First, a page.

By Hannelore Buckenmeyer
I spend most of my professional time identifying big, important and underlying needs and working to develop scalable, long-term solutions. To do my job well, I have to listen, set my biases aside and resist the urge the make assumptions.
All that being said, I’m a skeptic by nature. When I first heard providers say that they wanted a branded mobile app to answer women’s questions about pregnancy, it was easy for me to assume that they just weren’t aware that the market already had hundreds of pregnancy apps available. After talking to women, I began to appreciate that there truly was a need.
It’s not that the market was lacking mobile apps for pregnancy. It’s that none of them provided women with what they’re really looking for: trusted connections and a single source of truth.
Women use many of the commercial apps available in the market today, like BabyCenter or What to Expect. They like a lot of the bells and whistles that those apps offer. But, women are savvy. They know that advertising-driven solutions need to please their customers first and users second. When women have a clinical question, they may start with a commercial app, but will often invest a significant amount of time with “Dr. Google,” researching other answers. Ultimately, they end up going to the person they trust most for the final say: their provider.
While providers like being the trusted source of information, they are time starved and increasingly burned out. They need to be able to spend their very limited appointment windows talking about pregnancy complications and actions that women need to take, not the risks of eating lunch meat or how long air travel is safe.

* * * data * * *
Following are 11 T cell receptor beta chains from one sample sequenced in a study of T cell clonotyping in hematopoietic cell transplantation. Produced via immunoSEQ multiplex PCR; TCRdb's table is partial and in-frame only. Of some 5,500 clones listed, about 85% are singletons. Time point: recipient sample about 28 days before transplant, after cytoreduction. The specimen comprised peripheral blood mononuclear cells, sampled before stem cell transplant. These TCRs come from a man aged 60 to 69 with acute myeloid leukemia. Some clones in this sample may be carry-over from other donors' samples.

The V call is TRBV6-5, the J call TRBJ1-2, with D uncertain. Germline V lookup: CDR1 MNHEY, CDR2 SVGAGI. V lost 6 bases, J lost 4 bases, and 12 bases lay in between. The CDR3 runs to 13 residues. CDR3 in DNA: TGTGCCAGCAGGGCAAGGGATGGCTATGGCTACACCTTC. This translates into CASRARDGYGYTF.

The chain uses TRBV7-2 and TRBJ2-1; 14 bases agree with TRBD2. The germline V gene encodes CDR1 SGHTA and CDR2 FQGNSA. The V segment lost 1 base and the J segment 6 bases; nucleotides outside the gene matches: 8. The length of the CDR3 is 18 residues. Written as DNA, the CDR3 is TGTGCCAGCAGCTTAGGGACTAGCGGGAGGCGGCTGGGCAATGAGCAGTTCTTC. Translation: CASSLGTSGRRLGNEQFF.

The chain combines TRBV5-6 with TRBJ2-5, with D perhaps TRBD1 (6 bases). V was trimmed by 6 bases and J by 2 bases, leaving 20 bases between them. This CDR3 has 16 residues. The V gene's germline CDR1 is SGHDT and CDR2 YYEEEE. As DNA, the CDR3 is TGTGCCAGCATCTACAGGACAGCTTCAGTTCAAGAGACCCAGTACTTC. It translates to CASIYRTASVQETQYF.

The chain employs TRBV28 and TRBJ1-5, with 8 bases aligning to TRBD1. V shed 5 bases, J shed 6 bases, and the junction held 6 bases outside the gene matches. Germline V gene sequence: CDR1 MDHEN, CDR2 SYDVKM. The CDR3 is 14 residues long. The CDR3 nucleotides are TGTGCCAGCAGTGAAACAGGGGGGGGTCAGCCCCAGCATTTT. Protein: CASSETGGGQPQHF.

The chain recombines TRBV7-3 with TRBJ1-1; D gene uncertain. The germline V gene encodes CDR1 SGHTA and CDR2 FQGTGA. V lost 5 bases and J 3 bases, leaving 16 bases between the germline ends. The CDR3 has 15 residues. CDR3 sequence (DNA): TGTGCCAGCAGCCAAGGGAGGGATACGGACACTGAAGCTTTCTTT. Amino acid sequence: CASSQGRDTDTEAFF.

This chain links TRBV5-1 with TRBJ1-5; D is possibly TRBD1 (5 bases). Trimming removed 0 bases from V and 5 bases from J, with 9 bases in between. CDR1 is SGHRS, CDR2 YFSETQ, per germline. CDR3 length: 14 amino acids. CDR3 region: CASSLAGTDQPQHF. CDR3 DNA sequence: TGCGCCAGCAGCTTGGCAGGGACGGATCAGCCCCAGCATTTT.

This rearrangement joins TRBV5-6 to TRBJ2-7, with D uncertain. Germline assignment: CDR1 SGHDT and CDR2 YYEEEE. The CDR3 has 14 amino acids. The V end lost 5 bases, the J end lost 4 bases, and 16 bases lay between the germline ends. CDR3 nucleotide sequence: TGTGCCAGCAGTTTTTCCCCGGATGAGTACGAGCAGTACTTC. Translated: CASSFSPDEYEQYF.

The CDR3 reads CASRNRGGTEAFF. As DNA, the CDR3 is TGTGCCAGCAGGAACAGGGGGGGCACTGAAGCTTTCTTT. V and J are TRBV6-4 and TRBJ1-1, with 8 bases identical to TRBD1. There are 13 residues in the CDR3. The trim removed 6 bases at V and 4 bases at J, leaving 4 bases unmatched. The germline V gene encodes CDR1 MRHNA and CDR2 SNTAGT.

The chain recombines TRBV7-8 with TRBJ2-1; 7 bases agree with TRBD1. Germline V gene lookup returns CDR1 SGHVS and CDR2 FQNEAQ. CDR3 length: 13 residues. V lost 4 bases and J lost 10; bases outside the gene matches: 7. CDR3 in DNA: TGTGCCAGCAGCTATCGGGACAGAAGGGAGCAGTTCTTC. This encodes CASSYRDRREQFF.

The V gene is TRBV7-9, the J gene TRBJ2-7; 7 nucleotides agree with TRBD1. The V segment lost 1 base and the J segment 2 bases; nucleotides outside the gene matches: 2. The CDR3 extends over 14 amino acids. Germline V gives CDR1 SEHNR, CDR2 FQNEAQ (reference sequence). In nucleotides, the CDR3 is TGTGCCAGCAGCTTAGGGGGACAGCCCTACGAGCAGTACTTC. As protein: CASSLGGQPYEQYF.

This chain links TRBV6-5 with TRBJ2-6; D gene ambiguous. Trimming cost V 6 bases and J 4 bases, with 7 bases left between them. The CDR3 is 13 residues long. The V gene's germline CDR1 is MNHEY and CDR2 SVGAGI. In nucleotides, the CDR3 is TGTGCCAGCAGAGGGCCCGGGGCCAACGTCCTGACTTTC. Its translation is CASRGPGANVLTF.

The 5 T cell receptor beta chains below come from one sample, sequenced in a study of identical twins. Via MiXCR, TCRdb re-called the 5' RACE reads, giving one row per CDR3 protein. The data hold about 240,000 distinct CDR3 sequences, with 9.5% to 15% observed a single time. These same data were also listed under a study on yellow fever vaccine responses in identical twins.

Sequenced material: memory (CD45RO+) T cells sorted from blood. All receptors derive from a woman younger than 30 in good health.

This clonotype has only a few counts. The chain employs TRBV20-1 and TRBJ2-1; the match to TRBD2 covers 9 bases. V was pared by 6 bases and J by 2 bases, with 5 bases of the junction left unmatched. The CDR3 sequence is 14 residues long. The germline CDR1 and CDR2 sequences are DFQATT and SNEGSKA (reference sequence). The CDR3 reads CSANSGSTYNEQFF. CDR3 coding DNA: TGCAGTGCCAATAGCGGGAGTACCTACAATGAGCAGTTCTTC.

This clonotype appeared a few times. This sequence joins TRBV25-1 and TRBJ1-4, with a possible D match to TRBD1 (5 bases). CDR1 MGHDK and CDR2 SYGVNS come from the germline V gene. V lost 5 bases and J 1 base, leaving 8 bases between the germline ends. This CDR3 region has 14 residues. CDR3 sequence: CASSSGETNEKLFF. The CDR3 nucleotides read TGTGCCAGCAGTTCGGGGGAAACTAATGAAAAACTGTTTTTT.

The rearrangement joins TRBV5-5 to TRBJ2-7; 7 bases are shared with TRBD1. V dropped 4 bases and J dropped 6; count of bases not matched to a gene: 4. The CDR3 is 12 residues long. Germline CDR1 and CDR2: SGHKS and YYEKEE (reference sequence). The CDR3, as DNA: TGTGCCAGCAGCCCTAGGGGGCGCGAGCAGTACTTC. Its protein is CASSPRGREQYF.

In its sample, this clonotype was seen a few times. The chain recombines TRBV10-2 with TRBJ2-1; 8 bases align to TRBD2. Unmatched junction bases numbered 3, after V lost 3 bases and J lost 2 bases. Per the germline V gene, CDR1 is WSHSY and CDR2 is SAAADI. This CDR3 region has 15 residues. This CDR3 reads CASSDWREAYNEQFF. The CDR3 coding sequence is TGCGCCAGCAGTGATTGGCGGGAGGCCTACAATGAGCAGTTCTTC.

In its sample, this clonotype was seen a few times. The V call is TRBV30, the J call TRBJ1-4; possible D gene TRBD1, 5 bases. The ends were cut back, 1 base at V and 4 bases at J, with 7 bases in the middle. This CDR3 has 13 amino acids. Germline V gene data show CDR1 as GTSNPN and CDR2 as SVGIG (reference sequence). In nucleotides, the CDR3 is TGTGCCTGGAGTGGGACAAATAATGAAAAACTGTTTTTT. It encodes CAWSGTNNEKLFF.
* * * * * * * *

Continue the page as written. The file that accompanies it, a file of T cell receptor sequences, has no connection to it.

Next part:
In the US, women influence nearly $3 trillion in healthcare spending every year, yet 77 percent of women don’t know what to do to stay healthy. Combine this lack of knowledge and confidence with the reality that navigating the healthcare system is usually a complex and time-consuming process and you can understand why both patients and providers are clamoring for change. To respond effectively to this unmet need, we had to find a way to give women a single source of truth provided by their health system, while allowing providers to practice at top of license.
Our response to this challenge is the focus of an upcoming presentation I’m making at the AHA Leadership Summit in San Diego. I’ll be speaking alongside a partner and colleague from Providence St. Joseph Health. Together, we will share our journey in the mobile health space, specifically addressing gaps in providing support for expectant moms. We will be highlighting lessons learned from the development and deployment of the Circle Women’s Health Platform and the promising future that comes with Wildflower’s recent acquisition of Circle.
If you are planning to attend the AHA Leadership Summit, I encourage you to join our session on Friday, July 27, from 4 – 5:15 p.m. If you are unable to attend the live event, drop us a note and we can schedule a personalized webinar for you and/or your extended team.